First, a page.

Bombings kill at least 28 in Iraq's Baghdad

Commercial street and army checkpoint targeted in the capital as government forces try to dislodge ISIL from Fallujah.

    At least 28 people have been killed and scores more wounded in bombings targeting a commercial street and an army checkpoint in the Iraqi capital of Baghdad, Iraqi police say.

    A car packed with explosives blew up on Thursday in a commercial street of Baghdad al-Jadeeda, an eastern district of Baghdad, killing more than 15 people and wounding more than 50, a police officer said.

    Iraqi forces 'indiscriminately bombing and shelling' Fallujah

    Separately, a suicide car bomber targeted a main army checkpoint in Taji, just north of Baghdad, killing seven soldiers and wounding more than 20 others, the officer said.

    In an online statement, the Islamic State of Iraq and the Levant (ISIL) group claimed responsibility for the attack on the commercial street.

    No one has claimed responsibility for the other attack, which comes as Iraqi forces are trying to dislodge ISIL fighters from Fallujah, their stronghold just west of Baghdad.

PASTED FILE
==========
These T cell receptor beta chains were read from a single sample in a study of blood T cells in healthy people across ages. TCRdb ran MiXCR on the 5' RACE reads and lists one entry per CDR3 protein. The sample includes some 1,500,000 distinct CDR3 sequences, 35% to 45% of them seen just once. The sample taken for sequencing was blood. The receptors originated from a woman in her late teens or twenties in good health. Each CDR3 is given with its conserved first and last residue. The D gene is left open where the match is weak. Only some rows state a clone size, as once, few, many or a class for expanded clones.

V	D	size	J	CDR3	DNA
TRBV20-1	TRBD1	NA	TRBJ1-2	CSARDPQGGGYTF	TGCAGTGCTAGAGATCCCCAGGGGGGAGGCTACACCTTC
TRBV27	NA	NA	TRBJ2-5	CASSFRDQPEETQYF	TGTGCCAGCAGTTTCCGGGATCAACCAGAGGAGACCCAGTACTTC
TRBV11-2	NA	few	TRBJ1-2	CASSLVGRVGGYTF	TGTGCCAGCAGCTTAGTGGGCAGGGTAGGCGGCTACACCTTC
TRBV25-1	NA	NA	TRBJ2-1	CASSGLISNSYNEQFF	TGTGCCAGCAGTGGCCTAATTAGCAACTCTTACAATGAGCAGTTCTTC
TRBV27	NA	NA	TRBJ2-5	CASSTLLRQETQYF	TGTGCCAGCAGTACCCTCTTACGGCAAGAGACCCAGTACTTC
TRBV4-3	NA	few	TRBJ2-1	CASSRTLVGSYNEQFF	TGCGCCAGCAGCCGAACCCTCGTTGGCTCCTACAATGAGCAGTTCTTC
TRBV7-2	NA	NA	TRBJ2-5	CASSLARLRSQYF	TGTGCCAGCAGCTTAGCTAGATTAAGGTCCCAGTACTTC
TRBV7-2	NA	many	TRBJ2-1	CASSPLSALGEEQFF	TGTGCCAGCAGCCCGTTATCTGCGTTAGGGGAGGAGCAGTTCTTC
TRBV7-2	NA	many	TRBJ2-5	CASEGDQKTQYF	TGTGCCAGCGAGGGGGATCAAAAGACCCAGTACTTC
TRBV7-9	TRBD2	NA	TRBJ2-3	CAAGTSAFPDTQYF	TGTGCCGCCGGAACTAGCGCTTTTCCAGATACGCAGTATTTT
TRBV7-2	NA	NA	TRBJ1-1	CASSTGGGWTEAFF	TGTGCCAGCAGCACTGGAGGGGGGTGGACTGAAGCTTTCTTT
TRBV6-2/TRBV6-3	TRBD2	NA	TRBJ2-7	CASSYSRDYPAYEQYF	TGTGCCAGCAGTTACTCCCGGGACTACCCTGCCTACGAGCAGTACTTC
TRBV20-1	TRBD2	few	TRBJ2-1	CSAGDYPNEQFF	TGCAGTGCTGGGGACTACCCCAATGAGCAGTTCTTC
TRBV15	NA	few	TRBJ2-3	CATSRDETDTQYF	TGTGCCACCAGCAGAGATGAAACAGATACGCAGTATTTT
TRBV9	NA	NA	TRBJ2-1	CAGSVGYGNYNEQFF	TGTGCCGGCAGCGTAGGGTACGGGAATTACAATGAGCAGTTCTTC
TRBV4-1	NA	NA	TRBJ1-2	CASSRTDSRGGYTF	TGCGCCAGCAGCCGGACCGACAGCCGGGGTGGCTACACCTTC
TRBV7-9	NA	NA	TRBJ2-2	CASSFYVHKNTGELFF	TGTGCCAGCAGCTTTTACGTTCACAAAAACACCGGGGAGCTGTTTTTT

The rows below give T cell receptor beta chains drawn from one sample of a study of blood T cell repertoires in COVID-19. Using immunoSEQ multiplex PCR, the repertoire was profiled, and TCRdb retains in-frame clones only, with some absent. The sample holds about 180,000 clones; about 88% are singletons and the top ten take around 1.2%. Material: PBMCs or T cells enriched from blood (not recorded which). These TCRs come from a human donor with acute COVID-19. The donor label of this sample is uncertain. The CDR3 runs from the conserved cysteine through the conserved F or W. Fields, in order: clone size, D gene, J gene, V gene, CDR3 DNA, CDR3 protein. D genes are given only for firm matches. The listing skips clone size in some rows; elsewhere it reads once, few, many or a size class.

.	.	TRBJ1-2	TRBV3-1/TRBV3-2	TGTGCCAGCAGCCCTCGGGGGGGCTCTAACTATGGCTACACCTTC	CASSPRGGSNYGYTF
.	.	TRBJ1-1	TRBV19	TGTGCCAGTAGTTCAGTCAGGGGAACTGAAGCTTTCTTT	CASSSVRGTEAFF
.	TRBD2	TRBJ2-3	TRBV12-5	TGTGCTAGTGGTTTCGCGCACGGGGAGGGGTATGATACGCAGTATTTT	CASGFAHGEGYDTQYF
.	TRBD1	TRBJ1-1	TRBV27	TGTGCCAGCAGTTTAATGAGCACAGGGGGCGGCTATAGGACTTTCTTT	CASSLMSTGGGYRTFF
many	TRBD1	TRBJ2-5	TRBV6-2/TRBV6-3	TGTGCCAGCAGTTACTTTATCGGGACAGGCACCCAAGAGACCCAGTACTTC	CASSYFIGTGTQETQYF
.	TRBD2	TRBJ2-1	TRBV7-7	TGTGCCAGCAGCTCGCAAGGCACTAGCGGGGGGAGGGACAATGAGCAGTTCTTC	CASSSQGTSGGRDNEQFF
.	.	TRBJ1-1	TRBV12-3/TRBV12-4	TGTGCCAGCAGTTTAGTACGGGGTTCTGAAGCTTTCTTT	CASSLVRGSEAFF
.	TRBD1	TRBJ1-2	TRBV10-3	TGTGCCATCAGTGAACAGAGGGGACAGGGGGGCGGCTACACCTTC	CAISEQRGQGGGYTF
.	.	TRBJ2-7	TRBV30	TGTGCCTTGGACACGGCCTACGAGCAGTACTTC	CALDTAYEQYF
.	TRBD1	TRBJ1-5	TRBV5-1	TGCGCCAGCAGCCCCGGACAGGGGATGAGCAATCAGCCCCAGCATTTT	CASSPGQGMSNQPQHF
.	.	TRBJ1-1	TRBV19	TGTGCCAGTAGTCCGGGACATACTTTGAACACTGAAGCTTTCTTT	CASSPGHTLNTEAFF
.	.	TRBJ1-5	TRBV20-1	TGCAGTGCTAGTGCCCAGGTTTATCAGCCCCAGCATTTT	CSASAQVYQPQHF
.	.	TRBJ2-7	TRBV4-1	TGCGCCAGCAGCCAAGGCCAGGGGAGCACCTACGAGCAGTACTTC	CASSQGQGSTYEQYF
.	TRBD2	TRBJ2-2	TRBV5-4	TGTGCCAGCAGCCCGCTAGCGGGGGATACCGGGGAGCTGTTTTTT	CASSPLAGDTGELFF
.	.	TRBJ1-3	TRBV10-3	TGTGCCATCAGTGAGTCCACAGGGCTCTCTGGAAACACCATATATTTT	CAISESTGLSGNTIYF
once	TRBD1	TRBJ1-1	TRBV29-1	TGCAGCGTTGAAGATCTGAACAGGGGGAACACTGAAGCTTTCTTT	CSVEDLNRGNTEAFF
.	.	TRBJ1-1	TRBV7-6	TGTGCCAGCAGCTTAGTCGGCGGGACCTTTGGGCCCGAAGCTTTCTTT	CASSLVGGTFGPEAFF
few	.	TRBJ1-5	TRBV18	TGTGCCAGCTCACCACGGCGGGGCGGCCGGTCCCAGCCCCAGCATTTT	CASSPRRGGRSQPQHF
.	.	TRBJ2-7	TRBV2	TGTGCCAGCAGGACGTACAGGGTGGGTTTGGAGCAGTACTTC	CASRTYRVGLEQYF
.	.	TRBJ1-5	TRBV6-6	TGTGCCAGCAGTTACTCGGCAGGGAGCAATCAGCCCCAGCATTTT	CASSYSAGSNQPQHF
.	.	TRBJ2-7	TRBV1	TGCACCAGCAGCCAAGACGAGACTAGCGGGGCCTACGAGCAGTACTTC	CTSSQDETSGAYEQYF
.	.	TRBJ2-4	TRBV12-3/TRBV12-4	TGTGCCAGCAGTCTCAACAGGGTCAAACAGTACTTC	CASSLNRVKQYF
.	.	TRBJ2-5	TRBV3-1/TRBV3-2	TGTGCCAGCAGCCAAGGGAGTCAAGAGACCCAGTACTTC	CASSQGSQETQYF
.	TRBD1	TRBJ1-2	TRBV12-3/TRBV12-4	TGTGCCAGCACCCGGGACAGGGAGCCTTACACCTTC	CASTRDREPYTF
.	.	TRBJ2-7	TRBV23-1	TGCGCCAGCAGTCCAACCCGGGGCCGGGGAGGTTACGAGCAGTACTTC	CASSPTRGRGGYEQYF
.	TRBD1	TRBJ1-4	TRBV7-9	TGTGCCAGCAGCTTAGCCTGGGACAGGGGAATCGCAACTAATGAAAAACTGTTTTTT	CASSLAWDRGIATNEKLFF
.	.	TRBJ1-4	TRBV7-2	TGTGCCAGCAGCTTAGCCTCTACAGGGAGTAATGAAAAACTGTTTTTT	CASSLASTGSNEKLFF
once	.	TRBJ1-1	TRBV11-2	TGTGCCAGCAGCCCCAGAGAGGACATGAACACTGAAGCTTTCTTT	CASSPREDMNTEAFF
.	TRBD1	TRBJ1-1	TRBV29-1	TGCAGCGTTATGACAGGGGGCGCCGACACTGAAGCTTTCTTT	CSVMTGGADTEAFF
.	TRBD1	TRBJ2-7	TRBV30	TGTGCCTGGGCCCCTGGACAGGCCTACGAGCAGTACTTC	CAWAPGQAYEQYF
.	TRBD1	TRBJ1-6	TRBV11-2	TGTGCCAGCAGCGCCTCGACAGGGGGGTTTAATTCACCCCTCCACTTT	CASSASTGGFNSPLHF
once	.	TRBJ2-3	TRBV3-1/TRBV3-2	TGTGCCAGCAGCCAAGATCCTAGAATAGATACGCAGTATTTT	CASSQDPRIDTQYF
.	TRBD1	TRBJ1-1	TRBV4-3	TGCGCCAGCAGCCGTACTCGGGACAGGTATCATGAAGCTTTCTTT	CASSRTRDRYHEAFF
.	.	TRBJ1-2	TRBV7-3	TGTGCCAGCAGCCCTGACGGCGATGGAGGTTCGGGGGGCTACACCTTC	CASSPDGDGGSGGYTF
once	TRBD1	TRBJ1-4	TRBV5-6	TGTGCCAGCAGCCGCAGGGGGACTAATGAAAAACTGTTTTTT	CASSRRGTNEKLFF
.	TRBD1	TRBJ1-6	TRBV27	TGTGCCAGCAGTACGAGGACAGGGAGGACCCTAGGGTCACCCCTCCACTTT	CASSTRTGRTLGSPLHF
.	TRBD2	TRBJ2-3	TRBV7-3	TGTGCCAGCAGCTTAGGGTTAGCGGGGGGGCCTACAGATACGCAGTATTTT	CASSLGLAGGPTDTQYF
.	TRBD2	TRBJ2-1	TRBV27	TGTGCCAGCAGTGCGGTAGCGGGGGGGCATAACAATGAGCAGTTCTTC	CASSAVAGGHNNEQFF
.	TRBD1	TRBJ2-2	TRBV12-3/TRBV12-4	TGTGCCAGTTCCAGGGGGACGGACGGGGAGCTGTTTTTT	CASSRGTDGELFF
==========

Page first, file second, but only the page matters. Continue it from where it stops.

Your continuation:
Up to 90,000 civilians are believed to still be inside Fallujah, according to the United Nations, which had earlier estimated the number to be 50,000.

    'Harrowing' situation

    Lise Grande, UN humanitarian coordinator for Iraq, said civilians could face a "harrowing" situation in Fallujah, 50km west of the Iraqi capital.

    "We have underestimated how many civilians are in Fallujah," she told Reuters news agency.

    "People who are coming out are giving us the strong impression that we could be talking about maybe 80,000 to 90,000 civilians that are inside."

    Fallujah is a historic bastion of fighters, first the ones who fought against the United States occupation of Iraq in 2003, and then against the Shia-led authorities that took over the country.

    Finance Minister Hoshiyar Zebari said last week that he expected the recovery of Fallujah would take time as ISIL had dug tunnels and planted explosive devices in roads and houses to impede the military advance.

    SOURCE: Agencies


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